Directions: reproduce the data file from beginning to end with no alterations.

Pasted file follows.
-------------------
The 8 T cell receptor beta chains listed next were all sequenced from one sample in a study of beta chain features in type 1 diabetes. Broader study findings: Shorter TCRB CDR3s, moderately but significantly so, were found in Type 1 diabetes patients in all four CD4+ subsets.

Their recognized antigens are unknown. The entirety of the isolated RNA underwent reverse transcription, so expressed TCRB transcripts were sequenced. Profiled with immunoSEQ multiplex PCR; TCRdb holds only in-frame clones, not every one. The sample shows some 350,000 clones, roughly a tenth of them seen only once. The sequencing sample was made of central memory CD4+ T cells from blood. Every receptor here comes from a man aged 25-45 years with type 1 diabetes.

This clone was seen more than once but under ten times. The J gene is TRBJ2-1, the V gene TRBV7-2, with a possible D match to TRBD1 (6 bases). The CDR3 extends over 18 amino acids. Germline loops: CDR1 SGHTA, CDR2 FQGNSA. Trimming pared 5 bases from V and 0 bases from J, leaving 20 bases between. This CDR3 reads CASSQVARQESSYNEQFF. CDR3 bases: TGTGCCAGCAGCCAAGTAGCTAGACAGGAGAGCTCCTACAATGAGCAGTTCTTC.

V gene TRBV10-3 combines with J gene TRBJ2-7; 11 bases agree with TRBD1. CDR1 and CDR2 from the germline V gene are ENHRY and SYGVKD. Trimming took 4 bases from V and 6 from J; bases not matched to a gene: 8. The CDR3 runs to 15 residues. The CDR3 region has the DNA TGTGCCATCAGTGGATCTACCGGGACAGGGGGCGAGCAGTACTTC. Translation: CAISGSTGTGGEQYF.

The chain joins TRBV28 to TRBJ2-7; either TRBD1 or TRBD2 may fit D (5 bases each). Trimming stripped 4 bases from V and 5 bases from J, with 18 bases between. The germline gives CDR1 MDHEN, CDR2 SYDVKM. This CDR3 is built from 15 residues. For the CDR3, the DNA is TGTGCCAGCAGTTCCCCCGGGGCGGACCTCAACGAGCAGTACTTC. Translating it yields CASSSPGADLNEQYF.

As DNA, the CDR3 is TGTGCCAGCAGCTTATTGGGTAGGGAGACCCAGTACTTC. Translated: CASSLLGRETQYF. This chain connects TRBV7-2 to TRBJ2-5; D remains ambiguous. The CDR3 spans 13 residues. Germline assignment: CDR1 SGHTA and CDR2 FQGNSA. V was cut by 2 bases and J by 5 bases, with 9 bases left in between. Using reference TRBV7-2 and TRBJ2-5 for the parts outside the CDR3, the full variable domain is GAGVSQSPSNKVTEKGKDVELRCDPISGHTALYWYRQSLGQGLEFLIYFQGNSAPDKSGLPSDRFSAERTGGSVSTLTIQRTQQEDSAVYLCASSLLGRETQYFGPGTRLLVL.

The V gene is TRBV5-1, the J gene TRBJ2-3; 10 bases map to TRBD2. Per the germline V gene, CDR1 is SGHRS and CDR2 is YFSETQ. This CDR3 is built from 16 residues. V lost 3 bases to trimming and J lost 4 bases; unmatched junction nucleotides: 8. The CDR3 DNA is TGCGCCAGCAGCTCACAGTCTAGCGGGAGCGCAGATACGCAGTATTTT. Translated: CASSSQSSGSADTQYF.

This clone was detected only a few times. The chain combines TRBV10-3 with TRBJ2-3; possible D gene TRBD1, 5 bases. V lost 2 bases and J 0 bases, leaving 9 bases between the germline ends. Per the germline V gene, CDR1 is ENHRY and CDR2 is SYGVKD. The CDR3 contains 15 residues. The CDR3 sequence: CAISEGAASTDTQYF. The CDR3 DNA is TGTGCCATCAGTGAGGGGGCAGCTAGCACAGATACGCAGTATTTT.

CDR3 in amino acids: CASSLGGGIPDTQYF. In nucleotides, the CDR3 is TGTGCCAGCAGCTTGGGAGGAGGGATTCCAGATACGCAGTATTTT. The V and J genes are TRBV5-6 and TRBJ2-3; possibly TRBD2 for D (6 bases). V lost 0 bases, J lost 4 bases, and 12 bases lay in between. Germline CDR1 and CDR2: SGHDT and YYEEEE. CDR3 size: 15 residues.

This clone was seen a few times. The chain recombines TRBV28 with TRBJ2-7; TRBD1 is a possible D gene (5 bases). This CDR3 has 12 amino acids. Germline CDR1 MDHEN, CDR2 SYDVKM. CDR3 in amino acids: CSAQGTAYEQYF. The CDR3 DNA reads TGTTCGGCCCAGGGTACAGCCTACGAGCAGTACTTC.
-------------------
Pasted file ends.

The 8 T cell receptor beta chains listed next were all sequenced from one sample in a study of beta chain features in type 1 diabetes. Broader study findings: Shorter TCRB CDR3s, moderately but significantly so, were found in Type 1 diabetes patients in all four CD4+ subsets.

Their recognized antigens are unknown. The entirety of the isolated RNA underwent reverse transcription, so expressed TCRB transcripts were sequenced. Profiled with immunoSEQ multiplex PCR; TCRdb holds only in-frame clones, not every one. The sample shows some 350,000 clones, roughly a tenth of them seen only once. The sequencing sample was made of central memory CD4+ T cells from blood. Every receptor here comes from a man aged 25-45 years with type 1 diabetes.

This clone was seen more than once but under ten times. The J gene is TRBJ2-1, the V gene TRBV7-2, with a possible D match to TRBD1 (6 bases). The CDR3 extends over 18 amino acids. Germline loops: CDR1 SGHTA, CDR2 FQGNSA. Trimming pared 5 bases from V and 0 bases from J, leaving 20 bases between. This CDR3 reads CASSQVARQESSYNEQFF. CDR3 bases: TGTGCCAGCAGCCAAGTAGCTAGACAGGAGAGCTCCTACAATGAGCAGTTCTTC.

V gene TRBV10-3 combines with J gene TRBJ2-7; 11 bases agree with TRBD1. CDR1 and CDR2 from the germline V gene are ENHRY and SYGVKD. Trimming took 4 bases from V and 6 from J; bases not matched to a gene: 8. The CDR3 runs to 15 residues. The CDR3 region has the DNA TGTGCCATCAGTGGATCTACCGGGACAGGGGGCGAGCAGTACTTC. Translation: CAISGSTGTGGEQYF.

The chain joins TRBV28 to TRBJ2-7; either TRBD1 or TRBD2 may fit D (5 bases each). Trimming stripped 4 bases from V and 5 bases from J, with 18 bases between. The germline gives CDR1 MDHEN, CDR2 SYDVKM. This CDR3 is built from 15 residues. For the CDR3, the DNA is TGTGCCAGCAGTTCCCCCGGGGCGGACCTCAACGAGCAGTACTTC. Translating it yields CASSSPGADLNEQYF.

As DNA, the CDR3 is TGTGCCAGCAGCTTATTGGGTAGGGAGACCCAGTACTTC. Translated: CASSLLGRETQYF. This chain connects TRBV7-2 to TRBJ2-5; D remains ambiguous. The CDR3 spans 13 residues. Germline assignment: CDR1 SGHTA and CDR2 FQGNSA. V was cut by 2 bases and J by 5 bases, with 9 bases left in between. Using reference TRBV7-2 and TRBJ2-5 for the parts outside the CDR3, the full variable domain is GAGVSQSPSNKVTEKGKDVELRCDPISGHTALYWYRQSLGQGLEFLIYFQGNSAPDKSGLPSDRFSAERTGGSVSTLTIQRTQQEDSAVYLCASSLLGRETQYFGPGTRLLVL.

The V gene is TRBV5-1, the J gene TRBJ2-3; 10 bases map to TRBD2. Per the germline V gene, CDR1 is SGHRS and CDR2 is YFSETQ. This CDR3 is built from 16 residues. V lost 3 bases to trimming and J lost 4 bases; unmatched junction nucleotides: 8. The CDR3 DNA is TGCGCCAGCAGCTCACAGTCTAGCGGGAGCGCAGATACGCAGTATTTT. Translated: CASSSQSSGSADTQYF.

This clone was detected only a few times. The chain combines TRBV10-3 with TRBJ2-3; possible D gene TRBD1, 5 bases. V lost 2 bases and J 0 bases, leaving 9 bases between the germline ends. Per the germline V gene, CDR1 is ENHRY and CDR2 is SYGVKD. The CDR3 contains 15 residues. The CDR3 sequence: CAISEGAASTDTQYF. The CDR3 DNA is TGTGCCATCAGTGAGGGGGCAGCTAGCACAGATACGCAGTATTTT.

CDR3 in amino acids: CASSLGGGIPDTQYF. In nucleotides, the CDR3 is TGTGCCAGCAGCTTGGGAGGAGGGATTCCAGATACGCAGTATTTT. The V and J genes are TRBV5-6 and TRBJ2-3; possibly TRBD2 for D (6 bases). V lost 0 bases, J lost 4 bases, and 12 bases lay in between. Germline CDR1 and CDR2: SGHDT and YYEEEE. CDR3 size: 15 residues.

This clone was seen a few times. The chain recombines TRBV28 with TRBJ2-7; TRBD1 is a possible D gene (5 bases). This CDR3 has 12 amino acids. Germline CDR1 MDHEN, CDR2 SYDVKM. CDR3 in amino acids: CSAQGTAYEQYF. The CDR3 DNA reads TGTTCGGCCCAGGGTACAGCCTACGAGCAGTACTTC.